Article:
# Is the Bembo font (or a close equivalent) available for LaTeX?

I'm currently writing my PhD thesis and was wondering if perhaps, the Bembo font was available in LaTeX?

What package should I load? (I obviously tried \usepackage{bembo} already but the sty is missing.)

The Bembo font is used by the Everyman's Library editions and I find it to be beautiful and comfortable for reading.

Is this font, or maybe a really close equivalent available for LaTeX. Also, my PhD is in the Mechanics field, so there is a large number of equations. Will there be problems (incompatibilities) with these fonts?

Any hints are appreciated, thanks.

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 Do you have the font installed on your computer? What kind of licence is does the font come with? – jon Mar 20 at 21:09 Bembo can only be used with xelatex or lualatex – Herbert Mar 20 at 21:09 @jon I actually don't have the font installed, or at least I can't seem to find it... – jrojasqu Mar 20 at 21:10 @Herbert: I remember seeing documents typeset in Bembo with latex long before xetex was around. So isn't it more the case that it's much more difficult/expensive to have Bembo without xetex or luatex – Matthew Leingang Mar 20 at 21:15 @Herbert I have an Everyman's book just before my eyes, and I could swear that it was typeset with LaTeX... but maybe I'm wrong... – jrojasqu Mar 20 at 21:17

If the reason you'd like to use Bembo is your personal preference for »Renaissance« or »Humanist« typefaces, i.e. ones that bring across the aesthetics of the 1400s and 1500s -- there's two typefaces you should have a look at:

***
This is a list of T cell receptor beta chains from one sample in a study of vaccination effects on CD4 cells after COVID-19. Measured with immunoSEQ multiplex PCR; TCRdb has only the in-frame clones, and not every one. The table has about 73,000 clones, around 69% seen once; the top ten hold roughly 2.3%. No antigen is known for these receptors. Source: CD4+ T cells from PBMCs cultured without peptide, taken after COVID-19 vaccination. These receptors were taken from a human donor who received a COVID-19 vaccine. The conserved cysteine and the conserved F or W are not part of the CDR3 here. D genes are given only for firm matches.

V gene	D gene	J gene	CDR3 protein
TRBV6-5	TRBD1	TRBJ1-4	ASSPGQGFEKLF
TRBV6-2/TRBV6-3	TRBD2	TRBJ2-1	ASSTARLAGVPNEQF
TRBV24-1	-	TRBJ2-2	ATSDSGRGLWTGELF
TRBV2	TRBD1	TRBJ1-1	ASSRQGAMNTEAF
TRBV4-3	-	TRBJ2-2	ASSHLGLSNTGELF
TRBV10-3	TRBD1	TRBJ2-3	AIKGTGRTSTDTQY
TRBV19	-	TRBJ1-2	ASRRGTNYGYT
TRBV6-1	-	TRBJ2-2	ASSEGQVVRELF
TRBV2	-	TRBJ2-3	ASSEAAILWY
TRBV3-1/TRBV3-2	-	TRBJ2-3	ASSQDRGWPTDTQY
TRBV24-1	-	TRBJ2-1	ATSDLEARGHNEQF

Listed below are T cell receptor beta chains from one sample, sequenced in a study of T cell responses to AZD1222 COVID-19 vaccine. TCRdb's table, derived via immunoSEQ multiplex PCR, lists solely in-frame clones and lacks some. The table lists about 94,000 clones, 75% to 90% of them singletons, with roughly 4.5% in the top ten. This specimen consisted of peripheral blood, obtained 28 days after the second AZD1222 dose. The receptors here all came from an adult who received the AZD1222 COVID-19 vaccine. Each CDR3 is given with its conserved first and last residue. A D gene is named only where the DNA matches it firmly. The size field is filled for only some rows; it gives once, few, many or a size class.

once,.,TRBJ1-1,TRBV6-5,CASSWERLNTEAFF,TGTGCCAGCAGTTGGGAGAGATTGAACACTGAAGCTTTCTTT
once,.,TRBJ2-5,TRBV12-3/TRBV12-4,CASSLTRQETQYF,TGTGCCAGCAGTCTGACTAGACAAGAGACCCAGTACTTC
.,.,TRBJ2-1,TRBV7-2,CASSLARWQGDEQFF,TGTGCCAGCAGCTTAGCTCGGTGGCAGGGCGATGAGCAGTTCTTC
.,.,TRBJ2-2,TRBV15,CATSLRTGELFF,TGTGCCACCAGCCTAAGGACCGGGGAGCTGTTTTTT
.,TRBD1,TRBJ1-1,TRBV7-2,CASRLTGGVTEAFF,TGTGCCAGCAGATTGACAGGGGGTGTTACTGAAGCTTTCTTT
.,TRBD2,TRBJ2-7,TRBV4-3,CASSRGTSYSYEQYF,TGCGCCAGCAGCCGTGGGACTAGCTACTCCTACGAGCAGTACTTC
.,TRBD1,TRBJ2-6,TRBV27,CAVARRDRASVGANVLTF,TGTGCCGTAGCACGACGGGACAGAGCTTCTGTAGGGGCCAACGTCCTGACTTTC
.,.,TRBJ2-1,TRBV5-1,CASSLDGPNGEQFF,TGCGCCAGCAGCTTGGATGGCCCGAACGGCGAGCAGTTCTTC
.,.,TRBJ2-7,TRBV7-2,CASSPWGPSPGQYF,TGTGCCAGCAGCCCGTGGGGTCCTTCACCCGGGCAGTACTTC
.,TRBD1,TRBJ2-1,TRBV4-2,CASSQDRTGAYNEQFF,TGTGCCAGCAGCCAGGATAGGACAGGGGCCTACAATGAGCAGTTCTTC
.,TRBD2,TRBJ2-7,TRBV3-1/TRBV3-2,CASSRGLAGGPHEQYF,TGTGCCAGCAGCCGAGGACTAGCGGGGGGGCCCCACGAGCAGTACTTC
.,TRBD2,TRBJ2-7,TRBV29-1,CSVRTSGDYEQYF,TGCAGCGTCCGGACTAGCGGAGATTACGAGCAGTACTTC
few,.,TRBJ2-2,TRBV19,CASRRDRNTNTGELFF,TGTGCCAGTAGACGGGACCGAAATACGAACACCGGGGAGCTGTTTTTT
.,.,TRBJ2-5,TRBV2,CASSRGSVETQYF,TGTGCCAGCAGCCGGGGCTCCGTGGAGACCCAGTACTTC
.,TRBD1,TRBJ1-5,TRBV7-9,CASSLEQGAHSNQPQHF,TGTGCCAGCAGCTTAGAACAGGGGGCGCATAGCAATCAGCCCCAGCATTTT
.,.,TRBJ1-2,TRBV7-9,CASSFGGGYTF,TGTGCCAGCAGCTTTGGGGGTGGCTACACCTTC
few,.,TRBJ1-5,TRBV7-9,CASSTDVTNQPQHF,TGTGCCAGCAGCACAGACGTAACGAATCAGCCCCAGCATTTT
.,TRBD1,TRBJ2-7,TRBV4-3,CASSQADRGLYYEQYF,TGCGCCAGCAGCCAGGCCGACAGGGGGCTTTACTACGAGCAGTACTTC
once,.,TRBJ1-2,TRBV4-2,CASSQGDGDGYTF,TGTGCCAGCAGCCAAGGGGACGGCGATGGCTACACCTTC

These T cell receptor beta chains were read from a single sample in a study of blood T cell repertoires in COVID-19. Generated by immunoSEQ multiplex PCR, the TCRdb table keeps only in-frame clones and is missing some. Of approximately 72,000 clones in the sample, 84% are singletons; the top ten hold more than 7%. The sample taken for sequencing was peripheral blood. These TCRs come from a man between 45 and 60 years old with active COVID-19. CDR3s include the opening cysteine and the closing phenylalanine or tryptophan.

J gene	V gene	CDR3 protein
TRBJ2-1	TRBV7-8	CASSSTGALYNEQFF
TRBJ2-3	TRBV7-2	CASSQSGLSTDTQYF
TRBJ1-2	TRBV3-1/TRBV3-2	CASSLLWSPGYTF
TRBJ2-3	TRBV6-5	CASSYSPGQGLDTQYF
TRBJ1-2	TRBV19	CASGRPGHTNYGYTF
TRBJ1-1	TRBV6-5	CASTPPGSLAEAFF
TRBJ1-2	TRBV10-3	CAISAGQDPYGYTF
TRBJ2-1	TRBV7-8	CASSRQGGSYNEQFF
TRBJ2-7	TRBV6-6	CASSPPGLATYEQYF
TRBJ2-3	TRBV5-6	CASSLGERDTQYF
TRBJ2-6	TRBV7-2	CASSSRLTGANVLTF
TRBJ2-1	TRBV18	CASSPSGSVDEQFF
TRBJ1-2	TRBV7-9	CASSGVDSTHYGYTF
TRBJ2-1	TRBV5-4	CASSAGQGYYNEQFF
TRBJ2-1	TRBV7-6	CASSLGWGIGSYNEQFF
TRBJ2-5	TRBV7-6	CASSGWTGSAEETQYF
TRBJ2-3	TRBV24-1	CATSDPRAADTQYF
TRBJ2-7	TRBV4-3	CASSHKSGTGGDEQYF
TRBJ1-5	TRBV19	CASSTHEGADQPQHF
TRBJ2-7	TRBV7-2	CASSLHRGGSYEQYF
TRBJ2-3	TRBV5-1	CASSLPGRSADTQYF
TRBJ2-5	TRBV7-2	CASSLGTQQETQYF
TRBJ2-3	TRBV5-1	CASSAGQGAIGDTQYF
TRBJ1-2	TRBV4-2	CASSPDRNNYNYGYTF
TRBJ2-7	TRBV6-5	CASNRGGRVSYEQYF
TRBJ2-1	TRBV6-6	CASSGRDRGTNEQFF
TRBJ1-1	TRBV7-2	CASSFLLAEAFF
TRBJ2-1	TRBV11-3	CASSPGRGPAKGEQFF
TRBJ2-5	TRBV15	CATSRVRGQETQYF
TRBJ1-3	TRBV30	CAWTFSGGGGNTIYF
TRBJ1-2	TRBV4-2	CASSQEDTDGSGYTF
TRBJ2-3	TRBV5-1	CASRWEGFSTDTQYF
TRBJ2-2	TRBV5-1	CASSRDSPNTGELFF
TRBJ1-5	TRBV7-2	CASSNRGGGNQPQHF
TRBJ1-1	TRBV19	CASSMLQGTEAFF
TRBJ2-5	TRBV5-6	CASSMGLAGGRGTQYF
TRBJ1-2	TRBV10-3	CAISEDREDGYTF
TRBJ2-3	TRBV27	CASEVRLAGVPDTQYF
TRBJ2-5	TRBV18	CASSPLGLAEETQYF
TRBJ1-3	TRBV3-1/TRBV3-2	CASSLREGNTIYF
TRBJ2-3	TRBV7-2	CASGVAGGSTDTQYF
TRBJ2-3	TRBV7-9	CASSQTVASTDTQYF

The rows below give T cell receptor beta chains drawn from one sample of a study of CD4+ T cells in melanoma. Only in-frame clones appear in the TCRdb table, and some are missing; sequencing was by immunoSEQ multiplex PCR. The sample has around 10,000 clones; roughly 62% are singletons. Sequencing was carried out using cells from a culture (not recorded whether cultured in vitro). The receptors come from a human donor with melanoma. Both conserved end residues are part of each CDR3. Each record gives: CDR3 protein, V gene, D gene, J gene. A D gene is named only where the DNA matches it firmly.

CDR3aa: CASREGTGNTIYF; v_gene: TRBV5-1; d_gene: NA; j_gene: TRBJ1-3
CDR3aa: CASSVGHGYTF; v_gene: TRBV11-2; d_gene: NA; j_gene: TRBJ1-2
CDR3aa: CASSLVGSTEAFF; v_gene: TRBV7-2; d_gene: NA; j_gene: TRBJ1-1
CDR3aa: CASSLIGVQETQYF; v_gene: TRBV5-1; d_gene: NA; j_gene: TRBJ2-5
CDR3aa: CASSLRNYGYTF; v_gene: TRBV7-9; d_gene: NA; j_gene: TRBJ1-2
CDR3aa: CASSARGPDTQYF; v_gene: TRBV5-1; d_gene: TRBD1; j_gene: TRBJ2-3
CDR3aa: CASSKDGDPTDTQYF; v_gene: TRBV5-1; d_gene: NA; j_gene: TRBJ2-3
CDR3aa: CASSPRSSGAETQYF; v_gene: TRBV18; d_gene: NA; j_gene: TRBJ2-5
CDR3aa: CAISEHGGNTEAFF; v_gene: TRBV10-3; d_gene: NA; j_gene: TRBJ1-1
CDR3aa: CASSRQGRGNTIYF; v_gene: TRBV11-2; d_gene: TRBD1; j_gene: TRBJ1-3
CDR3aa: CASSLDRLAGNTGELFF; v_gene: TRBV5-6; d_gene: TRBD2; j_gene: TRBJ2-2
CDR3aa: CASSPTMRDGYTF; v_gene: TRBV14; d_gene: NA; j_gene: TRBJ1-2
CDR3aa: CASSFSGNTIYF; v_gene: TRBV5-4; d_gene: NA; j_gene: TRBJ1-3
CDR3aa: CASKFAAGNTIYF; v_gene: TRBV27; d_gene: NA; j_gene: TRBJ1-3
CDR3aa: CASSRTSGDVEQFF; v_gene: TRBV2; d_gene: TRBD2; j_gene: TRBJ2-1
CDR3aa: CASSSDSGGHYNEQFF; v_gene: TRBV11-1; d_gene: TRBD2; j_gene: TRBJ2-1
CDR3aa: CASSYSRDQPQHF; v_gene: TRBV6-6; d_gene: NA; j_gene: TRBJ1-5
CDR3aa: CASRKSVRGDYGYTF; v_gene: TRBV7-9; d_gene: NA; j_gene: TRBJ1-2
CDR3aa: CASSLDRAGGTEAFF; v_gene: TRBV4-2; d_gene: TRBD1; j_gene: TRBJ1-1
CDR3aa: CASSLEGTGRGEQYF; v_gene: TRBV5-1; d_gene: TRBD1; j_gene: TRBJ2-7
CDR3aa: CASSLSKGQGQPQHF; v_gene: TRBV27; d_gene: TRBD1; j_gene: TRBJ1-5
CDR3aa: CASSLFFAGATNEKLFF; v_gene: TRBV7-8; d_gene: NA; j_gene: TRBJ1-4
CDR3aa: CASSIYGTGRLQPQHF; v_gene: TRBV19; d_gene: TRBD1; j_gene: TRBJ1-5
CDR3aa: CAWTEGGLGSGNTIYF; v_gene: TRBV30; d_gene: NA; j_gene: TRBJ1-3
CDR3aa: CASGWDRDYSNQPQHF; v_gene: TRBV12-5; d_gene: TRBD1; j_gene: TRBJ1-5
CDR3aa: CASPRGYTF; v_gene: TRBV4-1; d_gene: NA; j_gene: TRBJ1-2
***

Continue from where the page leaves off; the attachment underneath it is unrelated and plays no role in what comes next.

(1) the various digital renditions of Hermann Zapf's Palatino that are around, and (2) Robert Slimbach's Minion. Depending on how you look at a typeface (what aspects you're sensitive to), they may or may not be »close equivalents« to Bembo.

But since you seem to have to deal with a lot of math in your typesetting, your choices are somewhat limited anyways. I'd say the two fonts that best meet your three main requirements, that is

• share Bembo's look, to some degree
• be prepared to be used for math purposes (this is highly non-trivial)
• be readily available at no $(right?) are (1) TeX Gyre Pagella, which is a rendition of Palatino, ready to be used in *TeX, and equipped with math capabilities (math experts, feel free to correct me) -- and (2) Minion Pro, in OpenType format, of which eight cuts come as a give-away with Adobe's Reader. This is how, as a non-Xe or Lua user, you would invoke the Pagella font: \documentclass{article} \usepackage[T1]{fontenc} \usepackage{blindtext} \usepackage{tgpagella} \begin{document} \blindtext \end{document}  This is what Minion looks like (middle). I like it a lot more than Palatino, but that's personal taste I guess. It is, obviously, also closer to Bembo than Palatino is. There's the famous minionpro package which helps getting the font ready for use in pdfTeX. Plus there's the mnsymbol package to provice math symbols that go along better with a Renaissance face like Minion than do the standard symbols designed for the Classicist Computer Modern face. For$108 by the way, you can license Bembo Book, (Regular, Regular Small Caps, Italic -- you wouldnt want to use a Bold with a 1400s typeface). If you really like Bembo and are looking for a professionally-crafted font that's versatile enough to be used in your life after the PhD, this might be something for you.

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Thanks for the information! Although I think that the Minion option seems to be really appropriate for someone that wants Bembo but does not want to buy it. In my case, I finally got a hold of a complete Bembo typeface (we have a global license for Adobe products at work and the webmaster kindly updated my workstation's fonts). Only problem, I can't get it to work with LuaLatex, but that's another story. Thank you anyway, I tested your proposition and it works great! – jrojasqu Mar 21 at 13:54